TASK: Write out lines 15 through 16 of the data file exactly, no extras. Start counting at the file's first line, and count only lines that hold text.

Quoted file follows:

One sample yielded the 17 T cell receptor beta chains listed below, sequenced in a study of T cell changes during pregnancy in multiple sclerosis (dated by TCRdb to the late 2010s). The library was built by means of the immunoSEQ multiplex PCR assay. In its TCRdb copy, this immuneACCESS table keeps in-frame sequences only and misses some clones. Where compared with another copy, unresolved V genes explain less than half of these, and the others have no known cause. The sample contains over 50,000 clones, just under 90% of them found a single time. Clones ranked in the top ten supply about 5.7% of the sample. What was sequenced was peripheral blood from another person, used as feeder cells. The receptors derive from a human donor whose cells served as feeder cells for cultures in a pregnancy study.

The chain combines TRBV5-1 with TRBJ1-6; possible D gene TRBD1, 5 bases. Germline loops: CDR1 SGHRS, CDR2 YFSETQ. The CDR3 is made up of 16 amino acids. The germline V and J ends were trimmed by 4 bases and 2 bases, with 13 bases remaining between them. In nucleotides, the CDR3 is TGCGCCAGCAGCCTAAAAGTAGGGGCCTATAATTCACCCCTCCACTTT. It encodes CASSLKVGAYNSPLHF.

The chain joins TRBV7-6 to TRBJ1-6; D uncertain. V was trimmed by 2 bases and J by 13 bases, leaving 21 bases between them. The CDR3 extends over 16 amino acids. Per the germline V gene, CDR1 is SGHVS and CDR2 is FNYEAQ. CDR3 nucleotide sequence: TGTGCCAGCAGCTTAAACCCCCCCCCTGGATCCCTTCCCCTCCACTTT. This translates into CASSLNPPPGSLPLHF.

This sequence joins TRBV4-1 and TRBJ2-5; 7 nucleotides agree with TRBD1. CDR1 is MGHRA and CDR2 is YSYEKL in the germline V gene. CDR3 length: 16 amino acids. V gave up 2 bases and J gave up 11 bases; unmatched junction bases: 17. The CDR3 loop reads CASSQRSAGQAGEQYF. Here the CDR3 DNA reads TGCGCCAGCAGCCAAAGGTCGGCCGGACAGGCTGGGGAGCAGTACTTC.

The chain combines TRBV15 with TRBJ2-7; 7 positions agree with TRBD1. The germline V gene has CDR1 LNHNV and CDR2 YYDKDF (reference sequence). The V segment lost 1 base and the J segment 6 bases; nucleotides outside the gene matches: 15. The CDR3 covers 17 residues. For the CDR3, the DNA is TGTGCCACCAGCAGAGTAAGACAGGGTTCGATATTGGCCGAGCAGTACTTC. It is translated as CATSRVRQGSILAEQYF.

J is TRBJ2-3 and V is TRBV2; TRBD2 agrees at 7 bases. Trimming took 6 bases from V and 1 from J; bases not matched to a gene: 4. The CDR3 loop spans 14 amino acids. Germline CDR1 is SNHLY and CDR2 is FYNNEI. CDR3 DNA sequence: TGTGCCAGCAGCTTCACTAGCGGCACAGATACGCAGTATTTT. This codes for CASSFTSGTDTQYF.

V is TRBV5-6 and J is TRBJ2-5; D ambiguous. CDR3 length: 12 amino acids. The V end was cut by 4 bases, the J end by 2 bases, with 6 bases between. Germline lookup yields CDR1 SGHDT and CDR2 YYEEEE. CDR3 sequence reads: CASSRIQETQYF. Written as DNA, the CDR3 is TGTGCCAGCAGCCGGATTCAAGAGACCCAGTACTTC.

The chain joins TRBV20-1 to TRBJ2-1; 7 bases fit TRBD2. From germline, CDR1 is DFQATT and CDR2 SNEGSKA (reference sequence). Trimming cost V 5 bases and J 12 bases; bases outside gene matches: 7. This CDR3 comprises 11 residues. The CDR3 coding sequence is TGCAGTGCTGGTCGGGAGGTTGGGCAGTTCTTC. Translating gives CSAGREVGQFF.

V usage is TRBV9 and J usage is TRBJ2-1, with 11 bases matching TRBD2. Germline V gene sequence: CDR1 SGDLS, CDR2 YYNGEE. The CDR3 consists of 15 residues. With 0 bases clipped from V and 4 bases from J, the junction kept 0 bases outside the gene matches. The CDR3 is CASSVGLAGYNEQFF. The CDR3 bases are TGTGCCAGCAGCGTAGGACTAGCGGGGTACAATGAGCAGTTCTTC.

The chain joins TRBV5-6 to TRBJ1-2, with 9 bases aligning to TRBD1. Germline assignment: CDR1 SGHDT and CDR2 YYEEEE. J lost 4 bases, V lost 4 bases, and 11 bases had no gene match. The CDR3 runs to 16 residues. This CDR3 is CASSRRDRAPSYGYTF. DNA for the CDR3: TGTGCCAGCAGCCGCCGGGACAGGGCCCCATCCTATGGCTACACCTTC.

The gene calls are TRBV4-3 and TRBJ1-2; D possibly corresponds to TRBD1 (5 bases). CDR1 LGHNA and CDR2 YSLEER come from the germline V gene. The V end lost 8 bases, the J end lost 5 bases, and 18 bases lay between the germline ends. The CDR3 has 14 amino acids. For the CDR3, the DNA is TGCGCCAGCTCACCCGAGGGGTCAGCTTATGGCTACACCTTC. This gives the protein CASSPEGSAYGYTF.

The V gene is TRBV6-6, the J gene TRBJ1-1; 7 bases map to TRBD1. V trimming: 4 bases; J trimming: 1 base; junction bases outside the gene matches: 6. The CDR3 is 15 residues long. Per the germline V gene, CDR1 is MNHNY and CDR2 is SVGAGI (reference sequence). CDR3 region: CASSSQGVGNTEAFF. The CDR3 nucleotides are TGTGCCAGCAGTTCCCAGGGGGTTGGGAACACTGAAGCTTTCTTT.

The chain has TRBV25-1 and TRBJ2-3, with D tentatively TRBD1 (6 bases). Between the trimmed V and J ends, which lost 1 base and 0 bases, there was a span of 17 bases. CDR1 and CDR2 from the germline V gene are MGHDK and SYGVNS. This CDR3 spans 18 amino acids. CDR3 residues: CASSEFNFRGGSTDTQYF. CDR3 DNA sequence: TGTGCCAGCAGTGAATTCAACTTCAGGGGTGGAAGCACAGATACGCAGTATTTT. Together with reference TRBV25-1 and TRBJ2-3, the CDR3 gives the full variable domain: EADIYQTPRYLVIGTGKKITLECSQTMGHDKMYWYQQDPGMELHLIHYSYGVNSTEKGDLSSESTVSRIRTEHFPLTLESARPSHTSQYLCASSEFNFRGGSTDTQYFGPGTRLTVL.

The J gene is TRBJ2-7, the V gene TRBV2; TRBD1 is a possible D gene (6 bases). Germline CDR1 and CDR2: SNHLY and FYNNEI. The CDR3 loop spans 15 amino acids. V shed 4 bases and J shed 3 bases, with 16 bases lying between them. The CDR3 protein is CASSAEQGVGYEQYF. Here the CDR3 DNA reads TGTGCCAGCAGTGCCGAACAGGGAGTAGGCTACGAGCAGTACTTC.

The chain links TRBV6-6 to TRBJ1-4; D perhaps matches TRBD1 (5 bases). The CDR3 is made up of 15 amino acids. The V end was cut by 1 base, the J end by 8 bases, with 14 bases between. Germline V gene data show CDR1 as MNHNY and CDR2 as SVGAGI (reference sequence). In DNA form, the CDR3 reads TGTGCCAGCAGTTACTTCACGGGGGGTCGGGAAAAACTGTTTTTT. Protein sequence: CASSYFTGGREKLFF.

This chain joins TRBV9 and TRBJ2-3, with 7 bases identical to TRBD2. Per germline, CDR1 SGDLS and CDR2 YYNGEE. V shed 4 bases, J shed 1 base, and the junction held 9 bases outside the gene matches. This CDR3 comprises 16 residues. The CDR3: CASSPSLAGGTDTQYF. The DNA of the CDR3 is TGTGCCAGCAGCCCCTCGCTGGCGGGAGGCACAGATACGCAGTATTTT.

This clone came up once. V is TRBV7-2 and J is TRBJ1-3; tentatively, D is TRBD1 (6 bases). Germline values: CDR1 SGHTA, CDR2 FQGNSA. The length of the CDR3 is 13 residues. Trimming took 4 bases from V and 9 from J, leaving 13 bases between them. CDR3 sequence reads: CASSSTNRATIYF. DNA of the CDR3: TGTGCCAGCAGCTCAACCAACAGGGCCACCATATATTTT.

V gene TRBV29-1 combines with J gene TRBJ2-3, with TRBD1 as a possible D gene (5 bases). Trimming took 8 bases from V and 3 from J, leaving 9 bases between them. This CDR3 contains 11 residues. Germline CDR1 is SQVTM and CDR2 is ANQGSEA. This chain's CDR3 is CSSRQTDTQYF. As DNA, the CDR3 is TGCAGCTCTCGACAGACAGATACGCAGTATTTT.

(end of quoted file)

The chain links TRBV6-6 to TRBJ1-4; D perhaps matches TRBD1 (5 bases). The CDR3 is made up of 15 amino acids. The V end was cut by 1 base, the J end by 8 bases, with 14 bases between. Germline V gene data show CDR1 as MNHNY and CDR2 as SVGAGI (reference sequence). In DNA form, the CDR3 reads TGTGCCAGCAGTTACTTCACGGGGGGTCGGGAAAAACTGTTTTTT. Protein sequence: CASSYFTGGREKLFF.

This chain joins TRBV9 and TRBJ2-3, with 7 bases identical to TRBD2. Per germline, CDR1 SGDLS and CDR2 YYNGEE. V shed 4 bases, J shed 1 base, and the junction held 9 bases outside the gene matches. This CDR3 comprises 16 residues. The CDR3: CASSPSLAGGTDTQYF. The DNA of the CDR3 is TGTGCCAGCAGCCCCTCGCTGGCGGGAGGCACAGATACGCAGTATTTT.